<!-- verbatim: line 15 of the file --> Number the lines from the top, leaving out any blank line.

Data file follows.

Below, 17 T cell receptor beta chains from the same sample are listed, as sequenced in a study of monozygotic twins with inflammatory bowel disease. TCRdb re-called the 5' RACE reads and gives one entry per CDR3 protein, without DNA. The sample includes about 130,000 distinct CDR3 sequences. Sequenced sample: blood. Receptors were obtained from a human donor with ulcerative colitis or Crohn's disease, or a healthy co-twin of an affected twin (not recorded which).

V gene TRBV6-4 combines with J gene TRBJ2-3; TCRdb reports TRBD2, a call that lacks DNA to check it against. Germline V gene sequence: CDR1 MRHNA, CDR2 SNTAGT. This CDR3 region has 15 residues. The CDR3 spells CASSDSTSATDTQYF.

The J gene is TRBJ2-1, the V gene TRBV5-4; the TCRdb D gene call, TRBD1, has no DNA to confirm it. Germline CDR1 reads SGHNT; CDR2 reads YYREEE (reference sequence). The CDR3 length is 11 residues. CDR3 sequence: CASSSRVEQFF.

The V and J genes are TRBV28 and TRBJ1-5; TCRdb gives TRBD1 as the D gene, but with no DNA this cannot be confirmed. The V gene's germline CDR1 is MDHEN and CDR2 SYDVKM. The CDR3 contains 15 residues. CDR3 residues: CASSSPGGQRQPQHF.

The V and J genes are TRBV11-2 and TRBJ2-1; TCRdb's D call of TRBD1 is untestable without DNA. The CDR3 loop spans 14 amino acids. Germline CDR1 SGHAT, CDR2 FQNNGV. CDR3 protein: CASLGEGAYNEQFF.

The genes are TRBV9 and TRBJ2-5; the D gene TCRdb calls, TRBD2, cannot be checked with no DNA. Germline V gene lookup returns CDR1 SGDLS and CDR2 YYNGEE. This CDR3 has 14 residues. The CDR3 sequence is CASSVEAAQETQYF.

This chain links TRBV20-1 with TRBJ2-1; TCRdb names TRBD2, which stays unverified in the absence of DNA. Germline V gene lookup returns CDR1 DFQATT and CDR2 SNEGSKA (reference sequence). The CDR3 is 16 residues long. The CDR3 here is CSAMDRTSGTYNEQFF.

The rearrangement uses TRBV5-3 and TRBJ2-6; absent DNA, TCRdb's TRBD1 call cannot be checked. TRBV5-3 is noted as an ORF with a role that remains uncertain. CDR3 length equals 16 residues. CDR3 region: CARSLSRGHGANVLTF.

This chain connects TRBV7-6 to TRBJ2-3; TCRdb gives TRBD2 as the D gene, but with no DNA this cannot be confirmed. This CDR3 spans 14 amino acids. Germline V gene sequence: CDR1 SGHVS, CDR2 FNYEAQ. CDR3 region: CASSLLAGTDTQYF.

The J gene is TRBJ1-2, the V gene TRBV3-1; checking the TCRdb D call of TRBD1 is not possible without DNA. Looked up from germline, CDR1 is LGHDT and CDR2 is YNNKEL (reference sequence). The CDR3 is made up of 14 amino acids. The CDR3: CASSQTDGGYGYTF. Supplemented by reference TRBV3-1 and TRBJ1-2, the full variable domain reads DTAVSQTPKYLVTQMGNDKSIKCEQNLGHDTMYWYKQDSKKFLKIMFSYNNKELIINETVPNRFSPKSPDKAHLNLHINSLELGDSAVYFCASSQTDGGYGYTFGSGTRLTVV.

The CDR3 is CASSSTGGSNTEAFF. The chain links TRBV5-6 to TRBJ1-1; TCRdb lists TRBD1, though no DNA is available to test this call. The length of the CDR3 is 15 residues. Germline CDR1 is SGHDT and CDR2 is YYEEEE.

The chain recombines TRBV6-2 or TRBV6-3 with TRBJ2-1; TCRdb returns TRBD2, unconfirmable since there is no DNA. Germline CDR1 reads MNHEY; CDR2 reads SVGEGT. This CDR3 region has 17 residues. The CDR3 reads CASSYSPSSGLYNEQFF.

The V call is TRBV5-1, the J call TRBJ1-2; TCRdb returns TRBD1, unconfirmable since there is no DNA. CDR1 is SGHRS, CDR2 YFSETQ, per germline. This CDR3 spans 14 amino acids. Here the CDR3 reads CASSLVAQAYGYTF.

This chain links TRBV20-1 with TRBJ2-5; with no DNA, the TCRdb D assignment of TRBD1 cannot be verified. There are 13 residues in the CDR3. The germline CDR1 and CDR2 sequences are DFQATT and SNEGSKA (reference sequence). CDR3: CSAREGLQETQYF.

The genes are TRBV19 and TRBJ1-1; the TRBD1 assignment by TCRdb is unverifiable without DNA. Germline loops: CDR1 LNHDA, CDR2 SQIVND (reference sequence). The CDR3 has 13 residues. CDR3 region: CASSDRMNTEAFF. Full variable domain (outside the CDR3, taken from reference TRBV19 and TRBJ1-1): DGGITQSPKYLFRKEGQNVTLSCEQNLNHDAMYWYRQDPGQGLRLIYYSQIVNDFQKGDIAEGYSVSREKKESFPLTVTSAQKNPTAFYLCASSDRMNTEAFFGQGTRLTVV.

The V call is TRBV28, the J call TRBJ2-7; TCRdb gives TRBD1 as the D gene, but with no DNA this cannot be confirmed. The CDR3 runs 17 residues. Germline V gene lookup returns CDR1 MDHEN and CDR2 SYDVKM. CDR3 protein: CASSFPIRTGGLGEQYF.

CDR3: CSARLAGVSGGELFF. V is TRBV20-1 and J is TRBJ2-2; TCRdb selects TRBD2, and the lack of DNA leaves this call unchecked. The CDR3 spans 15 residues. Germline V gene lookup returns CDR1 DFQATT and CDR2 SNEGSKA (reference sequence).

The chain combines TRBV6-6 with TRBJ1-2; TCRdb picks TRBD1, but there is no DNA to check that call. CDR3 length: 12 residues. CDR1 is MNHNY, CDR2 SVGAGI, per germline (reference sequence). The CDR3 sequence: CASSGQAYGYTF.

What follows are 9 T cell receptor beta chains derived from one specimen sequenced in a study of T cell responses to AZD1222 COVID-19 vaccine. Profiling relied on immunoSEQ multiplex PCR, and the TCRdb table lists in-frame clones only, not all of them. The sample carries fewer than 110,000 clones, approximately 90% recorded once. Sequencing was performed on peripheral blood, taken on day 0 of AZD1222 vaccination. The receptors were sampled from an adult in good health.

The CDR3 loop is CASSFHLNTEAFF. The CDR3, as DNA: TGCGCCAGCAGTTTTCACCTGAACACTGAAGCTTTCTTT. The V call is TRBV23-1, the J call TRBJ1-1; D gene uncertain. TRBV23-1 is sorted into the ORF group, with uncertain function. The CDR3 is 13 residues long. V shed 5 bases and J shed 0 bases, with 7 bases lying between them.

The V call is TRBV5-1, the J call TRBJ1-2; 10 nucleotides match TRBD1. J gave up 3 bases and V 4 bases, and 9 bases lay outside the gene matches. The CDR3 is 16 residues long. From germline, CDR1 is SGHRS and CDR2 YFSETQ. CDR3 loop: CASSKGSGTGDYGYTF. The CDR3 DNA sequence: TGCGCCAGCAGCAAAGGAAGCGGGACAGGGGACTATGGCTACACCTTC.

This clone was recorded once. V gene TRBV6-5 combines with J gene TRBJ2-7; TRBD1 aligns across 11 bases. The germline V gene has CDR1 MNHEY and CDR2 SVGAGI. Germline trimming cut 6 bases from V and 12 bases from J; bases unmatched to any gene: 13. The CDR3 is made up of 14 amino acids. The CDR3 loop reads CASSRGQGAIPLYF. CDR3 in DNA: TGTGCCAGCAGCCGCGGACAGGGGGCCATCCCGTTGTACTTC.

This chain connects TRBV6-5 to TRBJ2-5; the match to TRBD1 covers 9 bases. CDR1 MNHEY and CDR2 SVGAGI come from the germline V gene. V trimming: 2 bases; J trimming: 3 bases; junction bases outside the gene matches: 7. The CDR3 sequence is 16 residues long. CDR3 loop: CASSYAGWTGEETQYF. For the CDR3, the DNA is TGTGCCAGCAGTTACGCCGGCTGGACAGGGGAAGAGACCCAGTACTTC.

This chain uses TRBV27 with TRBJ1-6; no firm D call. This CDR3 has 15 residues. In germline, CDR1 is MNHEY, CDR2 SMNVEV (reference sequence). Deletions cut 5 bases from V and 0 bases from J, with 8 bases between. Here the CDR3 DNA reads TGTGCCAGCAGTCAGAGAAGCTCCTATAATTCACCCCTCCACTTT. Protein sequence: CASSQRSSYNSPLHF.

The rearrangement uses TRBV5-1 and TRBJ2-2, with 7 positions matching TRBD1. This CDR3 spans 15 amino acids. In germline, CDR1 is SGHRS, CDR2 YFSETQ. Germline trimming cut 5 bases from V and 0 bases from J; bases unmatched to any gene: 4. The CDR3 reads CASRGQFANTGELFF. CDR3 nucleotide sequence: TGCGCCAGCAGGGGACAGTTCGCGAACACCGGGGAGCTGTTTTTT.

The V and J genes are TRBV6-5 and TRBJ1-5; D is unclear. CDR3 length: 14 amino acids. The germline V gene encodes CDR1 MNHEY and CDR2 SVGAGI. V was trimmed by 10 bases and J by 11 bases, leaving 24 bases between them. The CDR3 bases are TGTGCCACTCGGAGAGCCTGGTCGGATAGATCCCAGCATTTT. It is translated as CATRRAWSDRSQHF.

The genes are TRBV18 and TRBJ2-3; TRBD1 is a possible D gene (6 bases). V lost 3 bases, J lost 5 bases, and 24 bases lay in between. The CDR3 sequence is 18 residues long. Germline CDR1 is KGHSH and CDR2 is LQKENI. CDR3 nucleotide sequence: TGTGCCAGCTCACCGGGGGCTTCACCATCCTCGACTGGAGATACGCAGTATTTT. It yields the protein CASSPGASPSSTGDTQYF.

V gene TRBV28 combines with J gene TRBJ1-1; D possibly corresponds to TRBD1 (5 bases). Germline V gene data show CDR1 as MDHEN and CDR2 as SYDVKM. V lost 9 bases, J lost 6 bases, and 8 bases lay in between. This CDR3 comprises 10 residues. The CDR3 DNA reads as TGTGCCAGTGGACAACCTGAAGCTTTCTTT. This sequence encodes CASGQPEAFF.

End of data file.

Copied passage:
The genes are TRBV19 and TRBJ1-1; the TRBD1 assignment by TCRdb is unverifiable without DNA. Germline loops: CDR1 LNHDA, CDR2 SQIVND (reference sequence). The CDR3 has 13 residues. CDR3 region: CASSDRMNTEAFF. Full variable domain (outside the CDR3, taken from reference TRBV19 and TRBJ1-1): DGGITQSPKYLFRKEGQNVTLSCEQNLNHDAMYWYRQDPGQGLRLIYYSQIVNDFQKGDIAEGYSVSREKKESFPLTVTSAQKNPTAFYLCASSDRMNTEAFFGQGTRLTVV.